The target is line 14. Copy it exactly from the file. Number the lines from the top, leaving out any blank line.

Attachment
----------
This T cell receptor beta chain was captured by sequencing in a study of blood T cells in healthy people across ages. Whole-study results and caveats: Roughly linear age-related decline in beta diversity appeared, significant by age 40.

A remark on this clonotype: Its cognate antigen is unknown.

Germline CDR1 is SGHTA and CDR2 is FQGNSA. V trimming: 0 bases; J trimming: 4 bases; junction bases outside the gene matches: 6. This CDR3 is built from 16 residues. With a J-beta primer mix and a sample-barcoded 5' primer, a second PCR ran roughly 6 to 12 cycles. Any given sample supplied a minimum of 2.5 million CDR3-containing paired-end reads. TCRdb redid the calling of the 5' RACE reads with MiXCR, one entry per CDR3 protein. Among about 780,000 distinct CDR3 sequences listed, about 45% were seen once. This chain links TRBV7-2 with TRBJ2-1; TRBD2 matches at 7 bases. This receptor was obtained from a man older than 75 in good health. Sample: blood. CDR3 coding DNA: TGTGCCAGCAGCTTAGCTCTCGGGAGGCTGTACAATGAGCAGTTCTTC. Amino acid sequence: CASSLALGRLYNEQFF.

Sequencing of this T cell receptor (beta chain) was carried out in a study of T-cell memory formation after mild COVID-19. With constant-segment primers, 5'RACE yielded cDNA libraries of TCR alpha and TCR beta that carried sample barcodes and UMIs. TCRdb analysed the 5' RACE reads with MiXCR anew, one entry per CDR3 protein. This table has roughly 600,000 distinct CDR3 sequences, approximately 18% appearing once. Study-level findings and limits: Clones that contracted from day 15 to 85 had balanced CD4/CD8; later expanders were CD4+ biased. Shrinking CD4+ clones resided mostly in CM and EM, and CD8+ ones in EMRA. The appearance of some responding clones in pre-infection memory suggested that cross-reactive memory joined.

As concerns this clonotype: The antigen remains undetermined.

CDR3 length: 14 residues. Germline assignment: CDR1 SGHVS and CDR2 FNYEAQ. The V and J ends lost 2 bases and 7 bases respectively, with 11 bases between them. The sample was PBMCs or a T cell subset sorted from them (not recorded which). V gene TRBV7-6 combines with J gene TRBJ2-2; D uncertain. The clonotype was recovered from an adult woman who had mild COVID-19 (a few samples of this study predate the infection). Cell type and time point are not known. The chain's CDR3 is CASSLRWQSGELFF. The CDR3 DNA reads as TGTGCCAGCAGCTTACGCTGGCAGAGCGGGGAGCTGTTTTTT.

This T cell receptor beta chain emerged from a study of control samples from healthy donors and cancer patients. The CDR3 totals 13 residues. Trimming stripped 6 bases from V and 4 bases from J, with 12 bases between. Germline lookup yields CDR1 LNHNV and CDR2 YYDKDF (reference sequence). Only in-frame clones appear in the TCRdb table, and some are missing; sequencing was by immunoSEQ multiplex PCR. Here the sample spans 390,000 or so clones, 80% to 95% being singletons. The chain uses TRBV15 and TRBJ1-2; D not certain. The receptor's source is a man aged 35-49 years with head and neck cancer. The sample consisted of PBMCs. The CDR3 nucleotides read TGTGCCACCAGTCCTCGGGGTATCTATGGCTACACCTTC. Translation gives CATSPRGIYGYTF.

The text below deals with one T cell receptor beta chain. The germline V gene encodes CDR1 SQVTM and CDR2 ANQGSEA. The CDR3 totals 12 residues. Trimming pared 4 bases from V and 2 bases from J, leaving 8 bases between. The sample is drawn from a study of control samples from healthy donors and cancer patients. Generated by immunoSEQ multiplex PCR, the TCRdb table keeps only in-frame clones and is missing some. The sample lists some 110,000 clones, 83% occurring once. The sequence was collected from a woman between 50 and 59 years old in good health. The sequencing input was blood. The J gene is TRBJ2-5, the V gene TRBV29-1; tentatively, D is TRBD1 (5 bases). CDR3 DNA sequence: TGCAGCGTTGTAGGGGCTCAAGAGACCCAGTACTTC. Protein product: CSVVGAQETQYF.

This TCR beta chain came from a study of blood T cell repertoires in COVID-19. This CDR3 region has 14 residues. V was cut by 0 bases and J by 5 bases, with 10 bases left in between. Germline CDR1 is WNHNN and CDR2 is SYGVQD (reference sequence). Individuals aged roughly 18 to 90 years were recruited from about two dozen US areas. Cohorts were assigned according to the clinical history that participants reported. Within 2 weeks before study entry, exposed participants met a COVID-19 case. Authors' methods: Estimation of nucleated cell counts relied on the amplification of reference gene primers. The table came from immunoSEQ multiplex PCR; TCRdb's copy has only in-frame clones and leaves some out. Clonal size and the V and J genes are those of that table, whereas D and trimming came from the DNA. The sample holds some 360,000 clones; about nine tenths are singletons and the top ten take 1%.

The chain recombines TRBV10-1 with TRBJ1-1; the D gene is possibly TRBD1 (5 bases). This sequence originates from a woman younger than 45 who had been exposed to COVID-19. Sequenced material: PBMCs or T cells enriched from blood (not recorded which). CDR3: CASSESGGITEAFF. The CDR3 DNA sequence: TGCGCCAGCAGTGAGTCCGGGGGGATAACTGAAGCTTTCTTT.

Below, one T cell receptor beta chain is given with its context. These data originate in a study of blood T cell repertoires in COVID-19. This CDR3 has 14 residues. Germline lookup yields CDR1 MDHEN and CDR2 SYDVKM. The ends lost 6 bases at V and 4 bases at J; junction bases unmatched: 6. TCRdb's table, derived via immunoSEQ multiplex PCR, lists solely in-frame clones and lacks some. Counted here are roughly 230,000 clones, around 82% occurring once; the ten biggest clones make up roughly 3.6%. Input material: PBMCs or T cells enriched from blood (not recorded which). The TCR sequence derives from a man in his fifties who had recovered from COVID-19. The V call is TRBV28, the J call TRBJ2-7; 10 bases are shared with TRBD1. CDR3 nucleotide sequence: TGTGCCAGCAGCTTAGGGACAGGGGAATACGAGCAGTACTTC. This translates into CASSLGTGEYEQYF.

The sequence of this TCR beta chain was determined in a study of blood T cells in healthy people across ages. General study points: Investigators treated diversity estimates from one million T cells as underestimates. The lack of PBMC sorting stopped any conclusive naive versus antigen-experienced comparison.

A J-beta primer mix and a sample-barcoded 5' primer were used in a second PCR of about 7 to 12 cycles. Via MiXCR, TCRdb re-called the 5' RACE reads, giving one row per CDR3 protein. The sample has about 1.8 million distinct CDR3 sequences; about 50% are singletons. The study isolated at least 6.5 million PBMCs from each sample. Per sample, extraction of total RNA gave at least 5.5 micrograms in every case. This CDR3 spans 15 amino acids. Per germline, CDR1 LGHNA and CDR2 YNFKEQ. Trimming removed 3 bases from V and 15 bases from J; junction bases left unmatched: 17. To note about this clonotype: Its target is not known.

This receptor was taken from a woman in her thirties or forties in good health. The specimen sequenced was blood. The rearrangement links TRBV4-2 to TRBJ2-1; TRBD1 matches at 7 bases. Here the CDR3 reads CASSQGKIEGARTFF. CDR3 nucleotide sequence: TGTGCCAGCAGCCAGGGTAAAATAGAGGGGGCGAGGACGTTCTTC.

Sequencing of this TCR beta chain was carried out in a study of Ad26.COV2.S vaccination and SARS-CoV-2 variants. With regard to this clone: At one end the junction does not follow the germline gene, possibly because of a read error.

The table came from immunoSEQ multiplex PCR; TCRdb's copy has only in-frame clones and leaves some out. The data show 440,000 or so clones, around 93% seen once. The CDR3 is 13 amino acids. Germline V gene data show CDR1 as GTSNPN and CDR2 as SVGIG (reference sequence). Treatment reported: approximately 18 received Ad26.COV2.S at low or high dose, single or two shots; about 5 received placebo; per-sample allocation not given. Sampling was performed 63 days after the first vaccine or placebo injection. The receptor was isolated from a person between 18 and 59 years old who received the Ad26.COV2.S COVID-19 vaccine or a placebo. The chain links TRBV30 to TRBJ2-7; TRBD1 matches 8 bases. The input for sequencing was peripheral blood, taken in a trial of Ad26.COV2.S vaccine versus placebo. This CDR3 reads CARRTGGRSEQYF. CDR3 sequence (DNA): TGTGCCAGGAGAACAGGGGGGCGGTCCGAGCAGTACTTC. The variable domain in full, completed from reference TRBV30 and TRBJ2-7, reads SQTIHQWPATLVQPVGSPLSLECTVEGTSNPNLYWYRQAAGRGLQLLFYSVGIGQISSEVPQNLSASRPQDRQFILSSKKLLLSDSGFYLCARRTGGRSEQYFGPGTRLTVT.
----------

This receptor was taken from a woman in her thirties or forties in good health. The specimen sequenced was blood. The rearrangement links TRBV4-2 to TRBJ2-1; TRBD1 matches at 7 bases. Here the CDR3 reads CASSQGKIEGARTFF. CDR3 nucleotide sequence: TGTGCCAGCAGCCAGGGTAAAATAGAGGGGGCGAGGACGTTCTTC.